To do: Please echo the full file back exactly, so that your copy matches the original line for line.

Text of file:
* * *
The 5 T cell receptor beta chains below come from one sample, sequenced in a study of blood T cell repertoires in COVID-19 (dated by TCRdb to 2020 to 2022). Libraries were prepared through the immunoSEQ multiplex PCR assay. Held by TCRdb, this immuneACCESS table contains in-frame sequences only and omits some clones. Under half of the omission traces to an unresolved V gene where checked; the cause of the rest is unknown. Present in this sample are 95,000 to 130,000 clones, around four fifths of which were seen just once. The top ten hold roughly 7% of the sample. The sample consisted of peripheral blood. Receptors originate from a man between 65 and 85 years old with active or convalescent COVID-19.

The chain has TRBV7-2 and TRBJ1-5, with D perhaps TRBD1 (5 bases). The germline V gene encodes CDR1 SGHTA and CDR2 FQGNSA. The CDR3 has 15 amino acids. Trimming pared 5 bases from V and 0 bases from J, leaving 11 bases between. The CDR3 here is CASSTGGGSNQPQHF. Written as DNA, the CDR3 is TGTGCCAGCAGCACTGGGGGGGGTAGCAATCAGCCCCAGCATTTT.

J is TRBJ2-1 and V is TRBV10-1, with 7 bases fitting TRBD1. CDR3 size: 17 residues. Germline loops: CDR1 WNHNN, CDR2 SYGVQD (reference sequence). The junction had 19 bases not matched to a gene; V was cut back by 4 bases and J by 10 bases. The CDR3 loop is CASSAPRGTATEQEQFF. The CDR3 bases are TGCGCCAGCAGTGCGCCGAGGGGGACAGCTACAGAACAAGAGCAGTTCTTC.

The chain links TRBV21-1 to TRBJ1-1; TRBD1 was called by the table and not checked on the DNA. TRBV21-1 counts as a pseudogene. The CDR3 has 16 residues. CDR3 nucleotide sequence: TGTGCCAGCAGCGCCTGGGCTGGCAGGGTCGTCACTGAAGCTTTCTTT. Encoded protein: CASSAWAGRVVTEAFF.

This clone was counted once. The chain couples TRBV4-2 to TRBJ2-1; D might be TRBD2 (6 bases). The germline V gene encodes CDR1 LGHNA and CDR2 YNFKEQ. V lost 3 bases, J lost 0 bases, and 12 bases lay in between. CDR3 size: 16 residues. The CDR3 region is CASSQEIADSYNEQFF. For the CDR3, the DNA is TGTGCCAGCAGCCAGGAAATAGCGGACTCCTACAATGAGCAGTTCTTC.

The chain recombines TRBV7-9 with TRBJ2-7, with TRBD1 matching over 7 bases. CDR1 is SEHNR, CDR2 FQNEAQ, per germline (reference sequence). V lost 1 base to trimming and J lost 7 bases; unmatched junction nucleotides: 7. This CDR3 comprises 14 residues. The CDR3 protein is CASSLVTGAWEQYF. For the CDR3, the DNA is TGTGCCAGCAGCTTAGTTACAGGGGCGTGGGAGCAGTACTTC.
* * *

The 5 T cell receptor beta chains below come from one sample, sequenced in a study of blood T cell repertoires in COVID-19 (dated by TCRdb to 2020 to 2022). Libraries were prepared through the immunoSEQ multiplex PCR assay. Held by TCRdb, this immuneACCESS table contains in-frame sequences only and omits some clones. Under half of the omission traces to an unresolved V gene where checked; the cause of the rest is unknown. Present in this sample are 95,000 to 130,000 clones, around four fifths of which were seen just once. The top ten hold roughly 7% of the sample. The sample consisted of peripheral blood. Receptors originate from a man between 65 and 85 years old with active or convalescent COVID-19.

The chain has TRBV7-2 and TRBJ1-5, with D perhaps TRBD1 (5 bases). The germline V gene encodes CDR1 SGHTA and CDR2 FQGNSA. The CDR3 has 15 amino acids. Trimming pared 5 bases from V and 0 bases from J, leaving 11 bases between. The CDR3 here is CASSTGGGSNQPQHF. Written as DNA, the CDR3 is TGTGCCAGCAGCACTGGGGGGGGTAGCAATCAGCCCCAGCATTTT.

J is TRBJ2-1 and V is TRBV10-1, with 7 bases fitting TRBD1. CDR3 size: 17 residues. Germline loops: CDR1 WNHNN, CDR2 SYGVQD (reference sequence). The junction had 19 bases not matched to a gene; V was cut back by 4 bases and J by 10 bases. The CDR3 loop is CASSAPRGTATEQEQFF. The CDR3 bases are TGCGCCAGCAGTGCGCCGAGGGGGACAGCTACAGAACAAGAGCAGTTCTTC.

The chain links TRBV21-1 to TRBJ1-1; TRBD1 was called by the table and not checked on the DNA. TRBV21-1 counts as a pseudogene. The CDR3 has 16 residues. CDR3 nucleotide sequence: TGTGCCAGCAGCGCCTGGGCTGGCAGGGTCGTCACTGAAGCTTTCTTT. Encoded protein: CASSAWAGRVVTEAFF.

This clone was counted once. The chain couples TRBV4-2 to TRBJ2-1; D might be TRBD2 (6 bases). The germline V gene encodes CDR1 LGHNA and CDR2 YNFKEQ. V lost 3 bases, J lost 0 bases, and 12 bases lay in between. CDR3 size: 16 residues. The CDR3 region is CASSQEIADSYNEQFF. For the CDR3, the DNA is TGTGCCAGCAGCCAGGAAATAGCGGACTCCTACAATGAGCAGTTCTTC.

The chain recombines TRBV7-9 with TRBJ2-7, with TRBD1 matching over 7 bases. CDR1 is SEHNR, CDR2 FQNEAQ, per germline (reference sequence). V lost 1 base to trimming and J lost 7 bases; unmatched junction nucleotides: 7. This CDR3 comprises 14 residues. The CDR3 protein is CASSLVTGAWEQYF. For the CDR3, the DNA is TGTGCCAGCAGCTTAGTTACAGGGGCGTGGGAGCAGTACTTC.